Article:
Add Insight – Good scanning

Add Insights on change important to you and your organization - create your own database of articles, videos, podcasts, reports etc. Share your observations with others or keep them private as you wish. 

Your scanning
Your scanning focus will likely cover – what competitors are doing, what is happening in the industry and how might your competitors respond, what is happening more generally with industry and government policy, and then broader societal and global trends. The emphasis you put on each segment will depend on what you need, but you should always spend time looking at global trends – this is the area that sometimes gets dismissed because people are busy and want to know what is going to affect their work tomorrow rather than in 10 years time. But, the global trends drive the former and you need to understand them first.

Look for Insights about:

  • Your industry and its operating environment.
  • Your services and how they might evolve.
  • Your clients and how their expectations might change.
  • Issues that likely affect your workforce and your staff.
  • Emerging and converging technologies.
  • Emerging shifts in what we think is "business as usual".

Good scanning
Good scanners identify sources that provide information on change prior to their natural pace of entry onto the policy stage. Sources are drawn from think tanks, academic publications, mainstream media, corporate foresight, expert/strategic thinkers, government sources, alternative journals and blogs, charities and non-governmental organizations (NGOs), minority communities, and futurists.

Where to look
Newspapers, websites, blogs, wikis, podcasts, videos, news sites, newsletters, magazines, books, book reviews, presentations, reports, surveys, interviews, seminars, chat rooms, trend observers, advertisers, philosophers, sociologists, management gurus, consultants, researchers, experts, and universities are all possible sources of information.

Good scanners concentrate on identifying anomalies and patterns from their daily scans with a detailed knowledge of where information resides using proprietary and utility technology to find the best material versus source categorization. Scanners need to be open-minded, able to see opportunities and threats in change phenomena, and recognize entirely new areas for investigation within and far beyond their core interests.

They look for material that expresses:

  • New: novel, advance, innovation, renovation, fashion, latest, renew, innovate, newness, fresh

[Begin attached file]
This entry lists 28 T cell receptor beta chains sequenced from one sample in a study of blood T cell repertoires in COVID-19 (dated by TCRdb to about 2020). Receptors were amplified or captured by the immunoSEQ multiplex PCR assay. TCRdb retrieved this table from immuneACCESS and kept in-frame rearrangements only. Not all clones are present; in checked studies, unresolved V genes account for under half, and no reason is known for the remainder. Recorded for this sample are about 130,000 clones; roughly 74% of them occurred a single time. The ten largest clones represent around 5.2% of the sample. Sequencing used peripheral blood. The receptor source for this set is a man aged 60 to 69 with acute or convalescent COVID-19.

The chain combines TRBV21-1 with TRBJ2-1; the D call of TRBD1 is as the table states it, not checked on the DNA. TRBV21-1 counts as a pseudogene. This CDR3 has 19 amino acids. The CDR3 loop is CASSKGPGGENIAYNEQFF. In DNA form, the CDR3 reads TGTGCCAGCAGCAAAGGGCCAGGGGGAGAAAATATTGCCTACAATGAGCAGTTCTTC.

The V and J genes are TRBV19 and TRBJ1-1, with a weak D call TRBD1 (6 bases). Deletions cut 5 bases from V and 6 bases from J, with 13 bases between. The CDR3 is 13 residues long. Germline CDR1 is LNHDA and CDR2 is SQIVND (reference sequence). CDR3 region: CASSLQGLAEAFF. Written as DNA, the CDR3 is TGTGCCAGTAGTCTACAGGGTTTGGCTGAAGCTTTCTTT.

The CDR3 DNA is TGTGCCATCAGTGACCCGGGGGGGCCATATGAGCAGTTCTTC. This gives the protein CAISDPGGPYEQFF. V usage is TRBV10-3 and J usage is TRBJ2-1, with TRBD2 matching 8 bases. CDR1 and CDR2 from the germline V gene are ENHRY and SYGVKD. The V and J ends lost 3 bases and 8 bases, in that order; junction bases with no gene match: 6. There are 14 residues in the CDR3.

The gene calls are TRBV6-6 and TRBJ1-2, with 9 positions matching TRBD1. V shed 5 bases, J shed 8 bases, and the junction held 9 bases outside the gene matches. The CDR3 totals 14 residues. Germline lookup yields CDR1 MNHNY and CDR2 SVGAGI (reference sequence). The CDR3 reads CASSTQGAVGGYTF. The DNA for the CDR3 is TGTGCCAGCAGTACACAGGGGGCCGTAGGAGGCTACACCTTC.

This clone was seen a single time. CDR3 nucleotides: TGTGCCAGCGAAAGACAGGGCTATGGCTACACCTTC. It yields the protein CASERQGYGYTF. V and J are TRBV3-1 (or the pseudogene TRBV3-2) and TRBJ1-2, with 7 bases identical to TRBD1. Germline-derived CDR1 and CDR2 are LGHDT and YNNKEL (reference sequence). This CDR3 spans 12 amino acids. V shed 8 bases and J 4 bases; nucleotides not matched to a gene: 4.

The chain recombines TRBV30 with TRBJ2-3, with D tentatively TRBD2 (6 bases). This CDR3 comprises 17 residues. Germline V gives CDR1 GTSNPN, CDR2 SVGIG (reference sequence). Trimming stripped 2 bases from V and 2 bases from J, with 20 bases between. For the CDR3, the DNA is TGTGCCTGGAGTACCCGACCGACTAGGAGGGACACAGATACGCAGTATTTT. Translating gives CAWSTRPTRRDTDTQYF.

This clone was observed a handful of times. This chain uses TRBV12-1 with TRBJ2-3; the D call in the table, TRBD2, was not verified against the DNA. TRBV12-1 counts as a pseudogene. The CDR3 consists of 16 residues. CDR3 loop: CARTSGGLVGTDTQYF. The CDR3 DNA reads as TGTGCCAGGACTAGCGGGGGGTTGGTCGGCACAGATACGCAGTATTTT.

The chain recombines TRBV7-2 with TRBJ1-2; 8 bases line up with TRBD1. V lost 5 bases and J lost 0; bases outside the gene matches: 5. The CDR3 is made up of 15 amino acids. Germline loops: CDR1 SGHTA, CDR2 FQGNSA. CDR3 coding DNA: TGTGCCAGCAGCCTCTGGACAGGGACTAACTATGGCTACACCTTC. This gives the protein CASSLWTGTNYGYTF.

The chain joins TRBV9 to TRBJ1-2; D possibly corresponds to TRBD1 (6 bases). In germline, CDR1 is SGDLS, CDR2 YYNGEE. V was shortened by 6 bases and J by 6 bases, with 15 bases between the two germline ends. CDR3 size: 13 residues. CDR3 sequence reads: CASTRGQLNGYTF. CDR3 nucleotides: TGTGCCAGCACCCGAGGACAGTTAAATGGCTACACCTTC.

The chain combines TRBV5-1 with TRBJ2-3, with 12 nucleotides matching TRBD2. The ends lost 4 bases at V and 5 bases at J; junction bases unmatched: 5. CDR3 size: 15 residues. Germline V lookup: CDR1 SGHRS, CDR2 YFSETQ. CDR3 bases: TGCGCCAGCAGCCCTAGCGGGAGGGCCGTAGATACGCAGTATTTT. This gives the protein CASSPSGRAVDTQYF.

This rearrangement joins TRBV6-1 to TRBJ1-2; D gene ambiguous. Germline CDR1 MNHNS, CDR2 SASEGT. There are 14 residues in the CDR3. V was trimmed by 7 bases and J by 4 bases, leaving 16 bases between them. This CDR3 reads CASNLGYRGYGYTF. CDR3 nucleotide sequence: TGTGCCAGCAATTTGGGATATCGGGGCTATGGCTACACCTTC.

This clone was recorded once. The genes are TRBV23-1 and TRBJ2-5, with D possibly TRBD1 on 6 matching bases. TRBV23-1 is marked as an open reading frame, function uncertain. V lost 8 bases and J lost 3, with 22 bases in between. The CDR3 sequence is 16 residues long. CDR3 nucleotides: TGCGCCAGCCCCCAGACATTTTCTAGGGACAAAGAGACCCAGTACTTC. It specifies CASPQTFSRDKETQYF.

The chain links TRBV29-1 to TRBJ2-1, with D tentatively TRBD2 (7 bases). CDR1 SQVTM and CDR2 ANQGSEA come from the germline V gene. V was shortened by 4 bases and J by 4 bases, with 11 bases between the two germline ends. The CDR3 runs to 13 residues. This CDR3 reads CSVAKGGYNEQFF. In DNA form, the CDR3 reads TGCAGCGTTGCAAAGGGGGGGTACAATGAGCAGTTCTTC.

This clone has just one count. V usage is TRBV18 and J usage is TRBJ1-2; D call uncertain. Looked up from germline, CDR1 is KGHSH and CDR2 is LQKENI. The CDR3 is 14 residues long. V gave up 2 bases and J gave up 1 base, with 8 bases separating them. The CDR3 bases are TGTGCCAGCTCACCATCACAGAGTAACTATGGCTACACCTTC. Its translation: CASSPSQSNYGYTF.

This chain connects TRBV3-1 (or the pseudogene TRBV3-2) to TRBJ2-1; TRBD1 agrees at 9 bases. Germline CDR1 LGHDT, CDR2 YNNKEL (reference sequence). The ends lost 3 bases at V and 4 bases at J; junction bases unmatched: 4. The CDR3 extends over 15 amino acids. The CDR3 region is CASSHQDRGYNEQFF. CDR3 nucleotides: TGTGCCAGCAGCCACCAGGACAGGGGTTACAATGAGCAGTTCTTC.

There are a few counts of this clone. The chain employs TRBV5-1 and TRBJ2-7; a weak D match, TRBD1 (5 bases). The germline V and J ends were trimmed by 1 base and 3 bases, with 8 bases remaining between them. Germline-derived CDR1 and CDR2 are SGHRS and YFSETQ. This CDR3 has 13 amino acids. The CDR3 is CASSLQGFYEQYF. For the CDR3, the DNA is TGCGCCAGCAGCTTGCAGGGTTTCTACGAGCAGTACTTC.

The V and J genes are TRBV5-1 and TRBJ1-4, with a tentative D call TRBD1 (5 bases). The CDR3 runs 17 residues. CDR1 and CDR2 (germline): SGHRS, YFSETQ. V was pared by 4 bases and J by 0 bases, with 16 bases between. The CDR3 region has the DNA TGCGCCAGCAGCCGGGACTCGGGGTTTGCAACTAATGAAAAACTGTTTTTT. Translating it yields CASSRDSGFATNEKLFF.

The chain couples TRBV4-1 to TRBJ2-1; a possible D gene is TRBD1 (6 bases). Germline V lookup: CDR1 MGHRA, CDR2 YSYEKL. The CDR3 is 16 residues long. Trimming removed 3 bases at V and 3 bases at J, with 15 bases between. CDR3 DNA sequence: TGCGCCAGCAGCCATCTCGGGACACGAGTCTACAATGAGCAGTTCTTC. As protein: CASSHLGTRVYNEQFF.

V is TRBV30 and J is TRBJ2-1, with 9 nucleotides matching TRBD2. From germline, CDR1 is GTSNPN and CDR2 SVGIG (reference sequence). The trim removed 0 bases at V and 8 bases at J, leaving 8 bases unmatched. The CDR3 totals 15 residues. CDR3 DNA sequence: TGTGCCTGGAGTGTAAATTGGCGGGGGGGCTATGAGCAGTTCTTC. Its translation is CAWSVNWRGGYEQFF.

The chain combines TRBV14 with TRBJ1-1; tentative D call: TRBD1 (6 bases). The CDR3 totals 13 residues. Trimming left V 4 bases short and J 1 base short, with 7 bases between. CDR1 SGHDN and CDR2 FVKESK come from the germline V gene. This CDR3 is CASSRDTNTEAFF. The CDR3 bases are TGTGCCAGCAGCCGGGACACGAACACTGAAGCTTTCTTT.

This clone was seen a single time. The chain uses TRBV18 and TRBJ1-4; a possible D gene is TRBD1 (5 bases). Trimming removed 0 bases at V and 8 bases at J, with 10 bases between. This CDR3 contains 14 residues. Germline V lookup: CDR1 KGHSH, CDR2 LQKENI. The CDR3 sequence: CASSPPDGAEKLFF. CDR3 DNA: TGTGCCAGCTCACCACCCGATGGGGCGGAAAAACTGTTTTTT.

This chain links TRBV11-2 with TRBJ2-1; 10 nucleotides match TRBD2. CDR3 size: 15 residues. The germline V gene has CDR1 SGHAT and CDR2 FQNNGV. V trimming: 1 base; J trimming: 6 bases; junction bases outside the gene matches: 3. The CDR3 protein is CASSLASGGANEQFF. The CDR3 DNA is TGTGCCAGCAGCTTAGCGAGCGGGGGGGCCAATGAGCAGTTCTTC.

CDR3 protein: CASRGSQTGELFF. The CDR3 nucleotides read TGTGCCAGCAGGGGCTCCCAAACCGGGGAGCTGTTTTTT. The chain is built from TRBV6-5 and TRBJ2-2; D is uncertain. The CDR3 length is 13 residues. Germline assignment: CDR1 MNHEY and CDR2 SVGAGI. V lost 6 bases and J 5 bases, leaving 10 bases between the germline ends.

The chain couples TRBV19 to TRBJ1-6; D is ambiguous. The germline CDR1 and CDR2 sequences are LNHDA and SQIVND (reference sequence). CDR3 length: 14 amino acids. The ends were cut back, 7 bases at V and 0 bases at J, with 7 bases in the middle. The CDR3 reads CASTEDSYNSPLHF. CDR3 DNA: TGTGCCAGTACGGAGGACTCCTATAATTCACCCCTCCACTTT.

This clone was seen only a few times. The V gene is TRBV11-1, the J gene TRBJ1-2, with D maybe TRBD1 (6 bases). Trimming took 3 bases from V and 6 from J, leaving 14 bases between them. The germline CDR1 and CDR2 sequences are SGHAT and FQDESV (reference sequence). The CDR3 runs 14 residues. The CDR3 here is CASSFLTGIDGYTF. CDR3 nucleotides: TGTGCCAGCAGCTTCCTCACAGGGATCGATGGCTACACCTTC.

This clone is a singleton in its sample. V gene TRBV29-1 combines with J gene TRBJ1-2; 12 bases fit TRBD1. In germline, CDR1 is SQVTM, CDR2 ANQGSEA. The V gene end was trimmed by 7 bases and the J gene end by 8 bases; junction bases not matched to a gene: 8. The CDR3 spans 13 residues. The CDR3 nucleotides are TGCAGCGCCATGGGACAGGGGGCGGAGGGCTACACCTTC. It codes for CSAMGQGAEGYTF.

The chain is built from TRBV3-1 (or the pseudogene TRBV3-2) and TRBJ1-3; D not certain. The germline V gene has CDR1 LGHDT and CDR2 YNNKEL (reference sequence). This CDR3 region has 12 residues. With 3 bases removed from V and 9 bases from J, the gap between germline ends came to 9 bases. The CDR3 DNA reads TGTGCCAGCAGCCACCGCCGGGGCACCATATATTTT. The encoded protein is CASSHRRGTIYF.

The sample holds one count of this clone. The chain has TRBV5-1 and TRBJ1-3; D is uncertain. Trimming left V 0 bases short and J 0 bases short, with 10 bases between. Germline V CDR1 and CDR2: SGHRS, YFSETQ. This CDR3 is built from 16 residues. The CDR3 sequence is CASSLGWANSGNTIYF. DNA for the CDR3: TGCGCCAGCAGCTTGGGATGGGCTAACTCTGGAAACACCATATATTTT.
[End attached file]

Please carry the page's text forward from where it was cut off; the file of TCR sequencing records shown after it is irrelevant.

• First: inception, conception, initiative, beginning, debut, onset, birth, infancy, start, dawn, commencement
  • Idea: notion, belief, apprehension, thought, impression, ideation, point of view, standpoint, theory, prediction
  • Change: alteration, mutation, permutation, variation, modification, inflection, mood, deviation, turn, inversion, subversion, forecast
  • Surprise: marvel, astonish, amaze, wonder, stupefy, fascinate, dazzle, startle, take aback, electrify, stun, bewilder, boggle, wildcard
  • Opportunity: chance, opening, crisis, juncture, conjuncture, favorable, high time
  • Threat: future, prospect, anticipation, perspective, expectation, horizon, outlook, look-out, coming, forthcoming, imminent, approaching, fear, uncertainty
  • Unprecedented: no precedent, unparalleled

They choose sources by identifying opinion leaders in specific sectors. And, they apply robust decision rules to choosing sources, ensuring that they incorporate both the latest high quality evidence and identify weak signals from fringe sources. They use evaluative modulators to help see patterns and gaps such as strength, maturity, relevance, likelihood, controversy, speed, time horizon, and geographic spread.

Therefore, while initially tagging an Idea as having been sourced from an amateur, or the fringe, the task is to strengthen and broaden hits in order to improve source attributes towards professional and expert. If this cannot be achieved the strength and maturity rating given to an issue would be suitably reduced.

 Source: By kind permission of Infinite Futures

Good links have the following attributes:

  • Credible and eclectic sources from the full range of disciplines.
  • Easy to read/plain language.
  • Thought provoking.
  • Future focused (except where history or today give context and
    understanding of the future).
  • Helpful to creating future plans and actions.

And question links as follows:

  • Is at deep-link site level wherever available.
  • Is comprehensively described through the content classification.
  • Correctly describes an interesting title and properly ascribed
  • Contains a description that eliminates a site’s over-claims to
  • Includes key tags: document type, timeframe, country of origin, URL, language.
  • Only reference pre-payment sites at front page level and are
    clearly marked as "subscription" sites.

Determine what should be uploaded as follows:

  • Does the link aim to identify and assess possible future threats and opportunities, including radical alternatives?
  • Does the link explore socio-economic trends and their potential impacts?
  • Does the link challenge existing political, economic, social, technological, and environmental assumptions and evidence?
  • Does the link question assumptions underlying current policies?
  • Does the link pioneer or employ methodologies appropriate to best practice horizon scanning, strategic planning, or change management?

Further reference
You can get an in-depth explanation of scanning and advice on how to improve your skill here:

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